Ways to Relieve A Thunder-Phobic Dog

Does your dog hate storms? A certified trainer shares tips that might help.

Thunder, thunder, clatter, boom, boom, boom, there goes the dog to the other room.

Is this a familiar scenario? Tampa Bay has been called the lightning capital of the world, and statistics from the National Weather Service confirm that Florida has historically led the United States in lightning strikes and deaths.

If you have a dog that fears thunder, you are very well aware of each storm.

People have different ideas as to what causes the dogs to be fearful, however, none of them is scientifically proven. Most people with thunder-phobic dogs care less about the reason and more about how to ease their dog’s anxiety.

To get some ideas, I spoke with Janet Skinner, a certified professional dog trainer who teaches at Dunedin Community Center.

Skinner said that one of the first things one must do is to have a place that your dog feels safe. Some dogs will actually run and get in the bathtub. Skinner said the research is still inconclusive, but it is thought that dogs do this to feel grounded. She says that the prevailing thought in scientific circles is that dogs may be bothered by the increase in static electricity that comes with the storms.

Other dogs run to their crate, under the bed or to some tile surface. If you find your dog is doing this, please allow them to — they are upset and need that safe place.

Skinner said some pet owners actually wipe their dogs down with dryer sheets to minimize some of the static electricity that makes the dog so anxious. She also said she heard of a person who recommended misting the dogs with a spray water bottle and wiping their paws with an anti-static spray. I would just be wary of any sprays that might be toxic to dogs (in case they lick it off). Your best bet is to check with your vet beforehand.

Another type of comfort that she recommended is body wrapping your dog. When human babies are born, nurses swaddle them. Skinner said that something similar could be done for dogs. She said some dogs are calmed with the pressure of a body wrap. An inexpensive and simple way to swaddle your dog is putting a T-shirt on your dog and gathering and tying up the excess with a rubber band. There are doggie anxiety wraps on the market that give dogs a constant, all-over pressure.

If you have tried all of this and your dog’s anxiety is at an unmanageable level, medication is a last resort. One of the keys in using medication is to give it early and sometimes consistently throughout the storm, but consult your veterinarian. Never give your dog any drugs without consulting your vet.

Pet Tips: Don't Choke Your Dog
Written by Michelle Sherrow -

There are few things dogs love more than going for walks, but if you're using a prong or choke collar, you are turning something fun into something that could do a lot more harm than good to your dog. In addition to being painful and cruel, such collars are extremely dangerous and can cause asphyxiation, a crushed trachea, a bruised esophagus, crushed or fractured bones, fainting, bruising and damage to the skin and tissues of the neck, including discs, and other painful injuries.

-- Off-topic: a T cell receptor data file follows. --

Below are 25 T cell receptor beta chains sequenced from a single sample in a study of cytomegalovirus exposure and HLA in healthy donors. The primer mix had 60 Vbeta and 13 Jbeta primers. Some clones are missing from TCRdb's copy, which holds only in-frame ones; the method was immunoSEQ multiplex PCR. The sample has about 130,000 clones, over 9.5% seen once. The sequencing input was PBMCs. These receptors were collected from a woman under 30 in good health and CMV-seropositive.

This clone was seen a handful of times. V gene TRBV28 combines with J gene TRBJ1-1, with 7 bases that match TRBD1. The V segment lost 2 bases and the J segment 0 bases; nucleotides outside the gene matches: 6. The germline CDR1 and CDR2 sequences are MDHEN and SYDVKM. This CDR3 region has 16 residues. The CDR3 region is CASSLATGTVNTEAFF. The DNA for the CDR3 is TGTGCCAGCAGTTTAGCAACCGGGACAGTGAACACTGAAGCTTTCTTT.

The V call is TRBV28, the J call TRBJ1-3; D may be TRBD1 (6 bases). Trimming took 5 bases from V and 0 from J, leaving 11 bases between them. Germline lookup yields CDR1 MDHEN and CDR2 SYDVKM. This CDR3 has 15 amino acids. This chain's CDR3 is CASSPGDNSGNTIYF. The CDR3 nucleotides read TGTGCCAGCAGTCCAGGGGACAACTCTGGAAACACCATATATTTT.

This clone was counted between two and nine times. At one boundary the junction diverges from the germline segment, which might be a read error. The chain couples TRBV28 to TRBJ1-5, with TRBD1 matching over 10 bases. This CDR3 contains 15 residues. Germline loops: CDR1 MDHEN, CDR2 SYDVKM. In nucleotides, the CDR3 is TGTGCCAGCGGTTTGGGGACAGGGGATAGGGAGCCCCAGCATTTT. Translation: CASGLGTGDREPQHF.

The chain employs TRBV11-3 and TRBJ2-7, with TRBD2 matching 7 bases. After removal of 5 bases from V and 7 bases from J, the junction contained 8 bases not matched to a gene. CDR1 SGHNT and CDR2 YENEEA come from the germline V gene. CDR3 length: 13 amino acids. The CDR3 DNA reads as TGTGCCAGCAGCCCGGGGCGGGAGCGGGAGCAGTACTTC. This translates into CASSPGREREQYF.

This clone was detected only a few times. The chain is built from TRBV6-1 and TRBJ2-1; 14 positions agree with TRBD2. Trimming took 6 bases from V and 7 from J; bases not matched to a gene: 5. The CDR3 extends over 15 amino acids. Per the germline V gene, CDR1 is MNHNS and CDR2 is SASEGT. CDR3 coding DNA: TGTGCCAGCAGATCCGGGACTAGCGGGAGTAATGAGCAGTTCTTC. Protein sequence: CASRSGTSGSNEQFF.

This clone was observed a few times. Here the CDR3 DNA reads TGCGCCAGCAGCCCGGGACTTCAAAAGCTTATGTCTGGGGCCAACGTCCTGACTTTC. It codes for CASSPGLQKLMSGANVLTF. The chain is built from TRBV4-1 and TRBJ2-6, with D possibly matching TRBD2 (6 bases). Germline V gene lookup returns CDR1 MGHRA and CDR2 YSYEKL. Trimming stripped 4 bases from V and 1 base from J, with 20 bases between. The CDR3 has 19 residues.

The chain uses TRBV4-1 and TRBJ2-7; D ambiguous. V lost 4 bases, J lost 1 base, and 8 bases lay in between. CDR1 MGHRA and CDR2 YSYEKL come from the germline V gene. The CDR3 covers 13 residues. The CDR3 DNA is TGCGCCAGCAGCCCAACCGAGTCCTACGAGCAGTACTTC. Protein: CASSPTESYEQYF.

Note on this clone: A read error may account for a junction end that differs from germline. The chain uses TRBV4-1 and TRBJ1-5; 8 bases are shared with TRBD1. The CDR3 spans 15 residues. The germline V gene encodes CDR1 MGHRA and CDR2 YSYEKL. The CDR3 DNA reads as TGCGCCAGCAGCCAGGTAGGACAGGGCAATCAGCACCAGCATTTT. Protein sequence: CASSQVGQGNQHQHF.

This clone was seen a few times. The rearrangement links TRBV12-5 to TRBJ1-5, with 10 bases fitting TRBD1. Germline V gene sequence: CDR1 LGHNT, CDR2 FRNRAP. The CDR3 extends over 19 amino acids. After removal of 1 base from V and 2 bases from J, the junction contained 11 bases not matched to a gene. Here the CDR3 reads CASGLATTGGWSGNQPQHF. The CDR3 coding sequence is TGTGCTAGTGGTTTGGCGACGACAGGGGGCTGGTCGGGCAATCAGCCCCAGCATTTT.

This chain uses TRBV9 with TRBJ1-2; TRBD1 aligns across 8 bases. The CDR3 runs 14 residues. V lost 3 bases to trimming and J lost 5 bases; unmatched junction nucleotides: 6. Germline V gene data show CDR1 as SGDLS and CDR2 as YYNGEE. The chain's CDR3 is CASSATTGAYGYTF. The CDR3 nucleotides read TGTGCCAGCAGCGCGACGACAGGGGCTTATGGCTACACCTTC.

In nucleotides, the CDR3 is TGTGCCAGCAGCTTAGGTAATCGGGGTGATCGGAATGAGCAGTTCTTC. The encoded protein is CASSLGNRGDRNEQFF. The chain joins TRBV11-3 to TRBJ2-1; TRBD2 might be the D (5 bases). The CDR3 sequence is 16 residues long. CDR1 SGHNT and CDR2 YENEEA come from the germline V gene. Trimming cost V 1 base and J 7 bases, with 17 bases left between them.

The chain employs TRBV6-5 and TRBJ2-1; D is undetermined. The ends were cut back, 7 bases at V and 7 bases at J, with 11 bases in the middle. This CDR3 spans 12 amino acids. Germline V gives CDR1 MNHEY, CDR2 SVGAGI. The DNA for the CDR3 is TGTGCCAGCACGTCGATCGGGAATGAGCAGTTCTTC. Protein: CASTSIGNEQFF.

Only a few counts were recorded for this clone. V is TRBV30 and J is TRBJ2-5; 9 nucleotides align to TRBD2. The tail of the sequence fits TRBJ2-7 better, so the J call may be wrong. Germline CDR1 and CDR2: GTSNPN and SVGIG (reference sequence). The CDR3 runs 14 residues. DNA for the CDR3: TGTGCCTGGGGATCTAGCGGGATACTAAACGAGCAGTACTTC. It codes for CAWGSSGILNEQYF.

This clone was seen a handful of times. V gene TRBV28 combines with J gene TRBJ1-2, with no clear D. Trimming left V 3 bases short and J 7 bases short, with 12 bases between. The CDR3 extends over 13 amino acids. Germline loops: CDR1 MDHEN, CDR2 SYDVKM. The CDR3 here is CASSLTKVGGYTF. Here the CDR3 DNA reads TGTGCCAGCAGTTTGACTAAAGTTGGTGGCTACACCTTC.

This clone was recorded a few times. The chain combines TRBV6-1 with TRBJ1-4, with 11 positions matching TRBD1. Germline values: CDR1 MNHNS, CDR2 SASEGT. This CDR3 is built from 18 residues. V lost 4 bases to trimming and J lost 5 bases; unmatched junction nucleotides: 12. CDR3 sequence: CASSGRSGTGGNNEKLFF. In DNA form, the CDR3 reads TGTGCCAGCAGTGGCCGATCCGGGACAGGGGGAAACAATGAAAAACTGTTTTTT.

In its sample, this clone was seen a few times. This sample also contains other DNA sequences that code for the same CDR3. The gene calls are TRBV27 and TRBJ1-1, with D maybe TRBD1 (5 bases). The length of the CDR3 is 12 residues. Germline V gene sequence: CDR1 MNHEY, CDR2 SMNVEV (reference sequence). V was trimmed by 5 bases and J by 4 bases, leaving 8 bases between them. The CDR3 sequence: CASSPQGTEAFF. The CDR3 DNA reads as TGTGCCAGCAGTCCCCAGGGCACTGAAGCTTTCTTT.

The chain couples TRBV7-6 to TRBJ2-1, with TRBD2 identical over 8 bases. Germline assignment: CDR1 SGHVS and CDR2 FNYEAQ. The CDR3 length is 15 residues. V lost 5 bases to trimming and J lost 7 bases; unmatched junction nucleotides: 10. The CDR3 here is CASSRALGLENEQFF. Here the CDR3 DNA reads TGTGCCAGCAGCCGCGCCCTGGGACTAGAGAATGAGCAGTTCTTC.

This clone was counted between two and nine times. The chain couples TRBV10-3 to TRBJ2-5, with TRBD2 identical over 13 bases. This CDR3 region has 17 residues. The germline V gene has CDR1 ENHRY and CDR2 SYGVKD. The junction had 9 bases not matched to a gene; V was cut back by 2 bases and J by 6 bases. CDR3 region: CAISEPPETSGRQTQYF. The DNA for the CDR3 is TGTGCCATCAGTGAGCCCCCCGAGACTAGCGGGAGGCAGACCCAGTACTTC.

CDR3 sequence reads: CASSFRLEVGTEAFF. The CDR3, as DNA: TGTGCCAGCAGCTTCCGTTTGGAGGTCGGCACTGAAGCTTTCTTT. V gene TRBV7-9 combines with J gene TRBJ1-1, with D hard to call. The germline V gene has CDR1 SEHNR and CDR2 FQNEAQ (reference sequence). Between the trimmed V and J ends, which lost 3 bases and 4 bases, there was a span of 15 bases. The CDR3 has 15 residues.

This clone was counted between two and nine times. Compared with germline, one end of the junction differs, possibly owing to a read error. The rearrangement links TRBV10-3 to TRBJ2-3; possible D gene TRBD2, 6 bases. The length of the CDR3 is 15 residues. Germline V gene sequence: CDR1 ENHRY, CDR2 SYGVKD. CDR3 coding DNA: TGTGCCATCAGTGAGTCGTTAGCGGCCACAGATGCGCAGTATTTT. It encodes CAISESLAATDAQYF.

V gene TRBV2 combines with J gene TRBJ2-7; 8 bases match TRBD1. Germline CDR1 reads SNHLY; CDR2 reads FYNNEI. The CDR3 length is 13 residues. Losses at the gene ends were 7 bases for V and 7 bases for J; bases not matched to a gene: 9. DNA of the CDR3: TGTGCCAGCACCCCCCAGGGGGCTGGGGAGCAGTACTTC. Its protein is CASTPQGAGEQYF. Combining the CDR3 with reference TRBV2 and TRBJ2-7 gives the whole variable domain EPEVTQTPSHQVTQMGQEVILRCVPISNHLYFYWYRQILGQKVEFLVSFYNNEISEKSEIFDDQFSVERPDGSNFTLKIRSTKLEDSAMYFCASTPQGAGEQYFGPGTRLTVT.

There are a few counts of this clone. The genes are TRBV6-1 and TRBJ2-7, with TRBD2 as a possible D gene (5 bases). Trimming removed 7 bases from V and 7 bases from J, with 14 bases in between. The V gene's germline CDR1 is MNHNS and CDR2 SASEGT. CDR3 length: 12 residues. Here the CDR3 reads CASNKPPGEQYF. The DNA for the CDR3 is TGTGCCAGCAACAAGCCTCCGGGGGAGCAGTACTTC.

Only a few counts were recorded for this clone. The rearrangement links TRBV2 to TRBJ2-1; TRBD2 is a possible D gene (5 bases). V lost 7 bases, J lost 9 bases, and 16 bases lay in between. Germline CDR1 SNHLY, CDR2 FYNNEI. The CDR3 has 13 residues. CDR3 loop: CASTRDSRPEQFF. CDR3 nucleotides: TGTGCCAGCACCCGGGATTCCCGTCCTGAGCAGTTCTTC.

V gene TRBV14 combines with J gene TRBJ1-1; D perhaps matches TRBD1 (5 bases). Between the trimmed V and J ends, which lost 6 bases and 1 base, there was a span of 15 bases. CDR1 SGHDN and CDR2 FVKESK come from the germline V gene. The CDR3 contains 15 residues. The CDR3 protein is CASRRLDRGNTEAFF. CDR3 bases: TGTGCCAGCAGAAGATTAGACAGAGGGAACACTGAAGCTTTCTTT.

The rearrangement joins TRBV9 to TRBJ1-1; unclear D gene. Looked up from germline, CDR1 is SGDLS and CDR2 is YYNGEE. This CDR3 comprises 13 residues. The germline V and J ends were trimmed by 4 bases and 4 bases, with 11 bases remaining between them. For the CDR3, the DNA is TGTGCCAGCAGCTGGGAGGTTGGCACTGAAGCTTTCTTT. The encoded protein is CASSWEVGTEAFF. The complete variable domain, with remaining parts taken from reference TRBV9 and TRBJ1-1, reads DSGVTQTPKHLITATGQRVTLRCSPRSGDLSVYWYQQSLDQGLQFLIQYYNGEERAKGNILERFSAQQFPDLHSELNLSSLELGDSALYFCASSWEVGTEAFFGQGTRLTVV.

Dogs who are yanked and choked can also become frustrated, fearful, and aggressive. By contrast, adjustable harnesses, including the no-pull kind, help keep dogs safe on walks without hurting them.

And let's not forget the choke chain's wicked stepsister: the shock collar.

These cruel collars—which deliver a painful shock whenever the dog's owner chooses to inflict punishment by pressing a button on a handheld device—can cause physical and psychological injuries, including burns, cardiac fibrillation, anxiety, and aggression.

If you see someone using a choke or shock collar on their dog, warn them about the dangers and urge them to switch to humane control and training methods that use positive reinforcement, not pain.

Cesar Millan: Help Me Stop Puppy Mills
By Cesar Millan -

Courtesy Cesar Millan

Puppy mills have been back in the news over the past couple of weeks as Missouri lawmakers look to soften legislation that would crack down on some of the country’s most notorious.

In November of last year, voters approved the measures proposed to place tougher regulatory standards on breeders and agricultural industries. Now some elected officials are attempting to make the proposed laws less strict. Through my work with my non-profit organization, The Millan Foundation, I meet people all the time who are either unaware of what a puppy mill is, feel helpless to improve the situation, or just don’t understand why it matters.

A puppy mill is a breeding facility with the sole purpose of churning out the most dogs for the least money - and to make the most profit. I have seen, first hand, the devastating conditions of puppy mills, witnessing the horrible state of these dogs, being confined and restricted to cages, raised to produce litter after litter after litter. Most of them were unable to live out their true potential as fulfilled and balanced dogs.